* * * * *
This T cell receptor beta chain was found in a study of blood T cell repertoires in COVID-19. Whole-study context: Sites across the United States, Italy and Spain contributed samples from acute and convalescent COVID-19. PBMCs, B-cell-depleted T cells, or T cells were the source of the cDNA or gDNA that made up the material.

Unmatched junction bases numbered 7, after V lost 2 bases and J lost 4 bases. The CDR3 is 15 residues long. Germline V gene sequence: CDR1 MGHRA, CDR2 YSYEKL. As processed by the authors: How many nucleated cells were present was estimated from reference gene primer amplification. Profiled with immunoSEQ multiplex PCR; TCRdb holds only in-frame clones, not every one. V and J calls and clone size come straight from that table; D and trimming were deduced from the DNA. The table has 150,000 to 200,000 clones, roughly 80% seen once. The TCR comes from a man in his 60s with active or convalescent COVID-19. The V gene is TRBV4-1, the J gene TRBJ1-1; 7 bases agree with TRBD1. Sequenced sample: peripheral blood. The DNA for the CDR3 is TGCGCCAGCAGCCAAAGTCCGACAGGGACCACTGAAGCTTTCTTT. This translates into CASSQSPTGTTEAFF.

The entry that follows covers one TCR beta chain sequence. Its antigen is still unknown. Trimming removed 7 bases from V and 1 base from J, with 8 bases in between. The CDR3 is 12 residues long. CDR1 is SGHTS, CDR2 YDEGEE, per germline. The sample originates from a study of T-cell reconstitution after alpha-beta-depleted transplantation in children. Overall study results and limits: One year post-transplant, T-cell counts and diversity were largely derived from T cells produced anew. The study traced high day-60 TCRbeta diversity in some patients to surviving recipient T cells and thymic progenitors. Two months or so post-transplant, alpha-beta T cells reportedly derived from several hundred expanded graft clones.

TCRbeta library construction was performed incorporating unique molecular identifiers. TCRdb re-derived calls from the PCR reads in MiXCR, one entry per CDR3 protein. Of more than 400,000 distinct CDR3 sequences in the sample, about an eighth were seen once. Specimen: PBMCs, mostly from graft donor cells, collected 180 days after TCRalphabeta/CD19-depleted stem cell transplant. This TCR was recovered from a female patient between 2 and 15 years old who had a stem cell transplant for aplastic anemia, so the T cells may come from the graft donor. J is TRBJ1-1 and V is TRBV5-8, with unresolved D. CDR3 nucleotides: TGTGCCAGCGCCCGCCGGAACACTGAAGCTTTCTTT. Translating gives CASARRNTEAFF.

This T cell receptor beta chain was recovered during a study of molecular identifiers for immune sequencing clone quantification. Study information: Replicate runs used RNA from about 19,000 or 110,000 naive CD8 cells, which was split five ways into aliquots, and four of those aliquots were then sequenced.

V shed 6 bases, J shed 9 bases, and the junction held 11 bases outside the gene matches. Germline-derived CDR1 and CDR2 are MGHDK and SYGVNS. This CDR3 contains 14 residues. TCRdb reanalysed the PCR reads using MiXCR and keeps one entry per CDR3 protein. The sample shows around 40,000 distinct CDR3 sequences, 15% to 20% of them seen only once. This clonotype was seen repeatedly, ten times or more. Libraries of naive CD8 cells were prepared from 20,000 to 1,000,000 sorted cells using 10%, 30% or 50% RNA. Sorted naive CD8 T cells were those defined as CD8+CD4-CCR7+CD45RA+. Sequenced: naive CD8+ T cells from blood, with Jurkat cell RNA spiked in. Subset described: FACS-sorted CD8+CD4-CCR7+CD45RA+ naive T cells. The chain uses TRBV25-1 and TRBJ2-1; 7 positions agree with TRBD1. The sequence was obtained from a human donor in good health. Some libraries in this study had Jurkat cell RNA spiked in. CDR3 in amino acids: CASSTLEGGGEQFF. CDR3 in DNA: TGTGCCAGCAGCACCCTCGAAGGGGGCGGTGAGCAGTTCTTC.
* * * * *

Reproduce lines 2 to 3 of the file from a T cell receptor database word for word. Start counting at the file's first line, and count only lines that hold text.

Unmatched junction bases numbered 7, after V lost 2 bases and J lost 4 bases. The CDR3 is 15 residues long. Germline V gene sequence: CDR1 MGHRA, CDR2 YSYEKL. As processed by the authors: How many nucleated cells were present was estimated from reference gene primer amplification. Profiled with immunoSEQ multiplex PCR; TCRdb holds only in-frame clones, not every one. V and J calls and clone size come straight from that table; D and trimming were deduced from the DNA. The table has 150,000 to 200,000 clones, roughly 80% seen once. The TCR comes from a man in his 60s with active or convalescent COVID-19. The V gene is TRBV4-1, the J gene TRBJ1-1; 7 bases agree with TRBD1. Sequenced sample: peripheral blood. The DNA for the CDR3 is TGCGCCAGCAGCCAAAGTCCGACAGGGACCACTGAAGCTTTCTTT. This translates into CASSQSPTGTTEAFF.

The entry that follows covers one TCR beta chain sequence. Its antigen is still unknown. Trimming removed 7 bases from V and 1 base from J, with 8 bases in between. The CDR3 is 12 residues long. CDR1 is SGHTS, CDR2 YDEGEE, per germline. The sample originates from a study of T-cell reconstitution after alpha-beta-depleted transplantation in children. Overall study results and limits: One year post-transplant, T-cell counts and diversity were largely derived from T cells produced anew. The study traced high day-60 TCRbeta diversity in some patients to surviving recipient T cells and thymic progenitors. Two months or so post-transplant, alpha-beta T cells reportedly derived from several hundred expanded graft clones.